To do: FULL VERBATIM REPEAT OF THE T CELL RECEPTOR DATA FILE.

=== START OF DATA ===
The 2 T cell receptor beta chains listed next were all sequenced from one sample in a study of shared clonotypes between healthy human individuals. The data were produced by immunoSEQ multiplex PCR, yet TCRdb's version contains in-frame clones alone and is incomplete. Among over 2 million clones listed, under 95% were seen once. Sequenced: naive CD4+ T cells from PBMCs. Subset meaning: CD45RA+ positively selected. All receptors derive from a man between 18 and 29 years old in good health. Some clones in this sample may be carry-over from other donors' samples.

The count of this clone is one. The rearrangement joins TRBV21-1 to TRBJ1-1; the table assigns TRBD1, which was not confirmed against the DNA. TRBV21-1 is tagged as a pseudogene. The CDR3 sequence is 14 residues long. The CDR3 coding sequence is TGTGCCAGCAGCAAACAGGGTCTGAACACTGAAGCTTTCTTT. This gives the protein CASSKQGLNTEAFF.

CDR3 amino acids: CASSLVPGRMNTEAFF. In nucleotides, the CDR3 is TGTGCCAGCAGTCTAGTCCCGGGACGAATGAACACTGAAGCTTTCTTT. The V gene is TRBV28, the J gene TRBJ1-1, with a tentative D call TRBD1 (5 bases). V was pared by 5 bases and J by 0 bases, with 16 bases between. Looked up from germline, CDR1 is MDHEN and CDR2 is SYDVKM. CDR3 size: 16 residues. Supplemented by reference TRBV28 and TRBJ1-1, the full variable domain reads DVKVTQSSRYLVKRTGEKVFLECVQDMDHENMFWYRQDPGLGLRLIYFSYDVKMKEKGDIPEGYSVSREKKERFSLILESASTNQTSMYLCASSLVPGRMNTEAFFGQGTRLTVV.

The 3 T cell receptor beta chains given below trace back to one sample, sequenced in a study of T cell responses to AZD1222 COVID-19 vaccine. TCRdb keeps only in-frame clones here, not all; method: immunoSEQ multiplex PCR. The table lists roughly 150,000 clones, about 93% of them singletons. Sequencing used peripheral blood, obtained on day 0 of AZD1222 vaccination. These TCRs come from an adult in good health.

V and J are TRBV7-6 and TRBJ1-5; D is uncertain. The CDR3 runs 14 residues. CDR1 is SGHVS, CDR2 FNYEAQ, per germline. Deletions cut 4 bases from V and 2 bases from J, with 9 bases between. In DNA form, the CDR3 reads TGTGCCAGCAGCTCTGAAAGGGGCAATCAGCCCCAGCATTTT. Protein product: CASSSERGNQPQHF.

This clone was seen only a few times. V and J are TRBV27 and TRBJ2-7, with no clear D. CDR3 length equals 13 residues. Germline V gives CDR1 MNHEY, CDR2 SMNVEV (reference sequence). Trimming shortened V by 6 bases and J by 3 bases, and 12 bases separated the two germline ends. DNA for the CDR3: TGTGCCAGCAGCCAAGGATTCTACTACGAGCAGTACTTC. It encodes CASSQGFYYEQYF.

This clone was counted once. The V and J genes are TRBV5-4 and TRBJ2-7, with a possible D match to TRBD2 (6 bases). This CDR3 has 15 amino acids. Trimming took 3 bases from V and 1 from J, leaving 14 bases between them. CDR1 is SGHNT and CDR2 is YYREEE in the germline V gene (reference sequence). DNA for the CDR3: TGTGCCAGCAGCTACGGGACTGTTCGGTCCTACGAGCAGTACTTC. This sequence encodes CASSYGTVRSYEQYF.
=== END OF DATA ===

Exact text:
The 2 T cell receptor beta chains listed next were all sequenced from one sample in a study of shared clonotypes between healthy human individuals. The data were produced by immunoSEQ multiplex PCR, yet TCRdb's version contains in-frame clones alone and is incomplete. Among over 2 million clones listed, under 95% were seen once. Sequenced: naive CD4+ T cells from PBMCs. Subset meaning: CD45RA+ positively selected. All receptors derive from a man between 18 and 29 years old in good health. Some clones in this sample may be carry-over from other donors' samples.

The count of this clone is one. The rearrangement joins TRBV21-1 to TRBJ1-1; the table assigns TRBD1, which was not confirmed against the DNA. TRBV21-1 is tagged as a pseudogene. The CDR3 sequence is 14 residues long. The CDR3 coding sequence is TGTGCCAGCAGCAAACAGGGTCTGAACACTGAAGCTTTCTTT. This gives the protein CASSKQGLNTEAFF.

CDR3 amino acids: CASSLVPGRMNTEAFF. In nucleotides, the CDR3 is TGTGCCAGCAGTCTAGTCCCGGGACGAATGAACACTGAAGCTTTCTTT. The V gene is TRBV28, the J gene TRBJ1-1, with a tentative D call TRBD1 (5 bases). V was pared by 5 bases and J by 0 bases, with 16 bases between. Looked up from germline, CDR1 is MDHEN and CDR2 is SYDVKM. CDR3 size: 16 residues. Supplemented by reference TRBV28 and TRBJ1-1, the full variable domain reads DVKVTQSSRYLVKRTGEKVFLECVQDMDHENMFWYRQDPGLGLRLIYFSYDVKMKEKGDIPEGYSVSREKKERFSLILESASTNQTSMYLCASSLVPGRMNTEAFFGQGTRLTVV.

The 3 T cell receptor beta chains given below trace back to one sample, sequenced in a study of T cell responses to AZD1222 COVID-19 vaccine. TCRdb keeps only in-frame clones here, not all; method: immunoSEQ multiplex PCR. The table lists roughly 150,000 clones, about 93% of them singletons. Sequencing used peripheral blood, obtained on day 0 of AZD1222 vaccination. These TCRs come from an adult in good health.

V and J are TRBV7-6 and TRBJ1-5; D is uncertain. The CDR3 runs 14 residues. CDR1 is SGHVS, CDR2 FNYEAQ, per germline. Deletions cut 4 bases from V and 2 bases from J, with 9 bases between. In DNA form, the CDR3 reads TGTGCCAGCAGCTCTGAAAGGGGCAATCAGCCCCAGCATTTT. Protein product: CASSSERGNQPQHF.

This clone was seen only a few times. V and J are TRBV27 and TRBJ2-7, with no clear D. CDR3 length equals 13 residues. Germline V gives CDR1 MNHEY, CDR2 SMNVEV (reference sequence). Trimming shortened V by 6 bases and J by 3 bases, and 12 bases separated the two germline ends. DNA for the CDR3: TGTGCCAGCAGCCAAGGATTCTACTACGAGCAGTACTTC. It encodes CASSQGFYYEQYF.

This clone was counted once. The V and J genes are TRBV5-4 and TRBJ2-7, with a possible D match to TRBD2 (6 bases). This CDR3 has 15 amino acids. Trimming took 3 bases from V and 1 from J, leaving 14 bases between them. CDR1 is SGHNT and CDR2 is YYREEE in the germline V gene (reference sequence). DNA for the CDR3: TGTGCCAGCAGCTACGGGACTGTTCGGTCCTACGAGCAGTACTTC. This sequence encodes CASSYGTVRSYEQYF.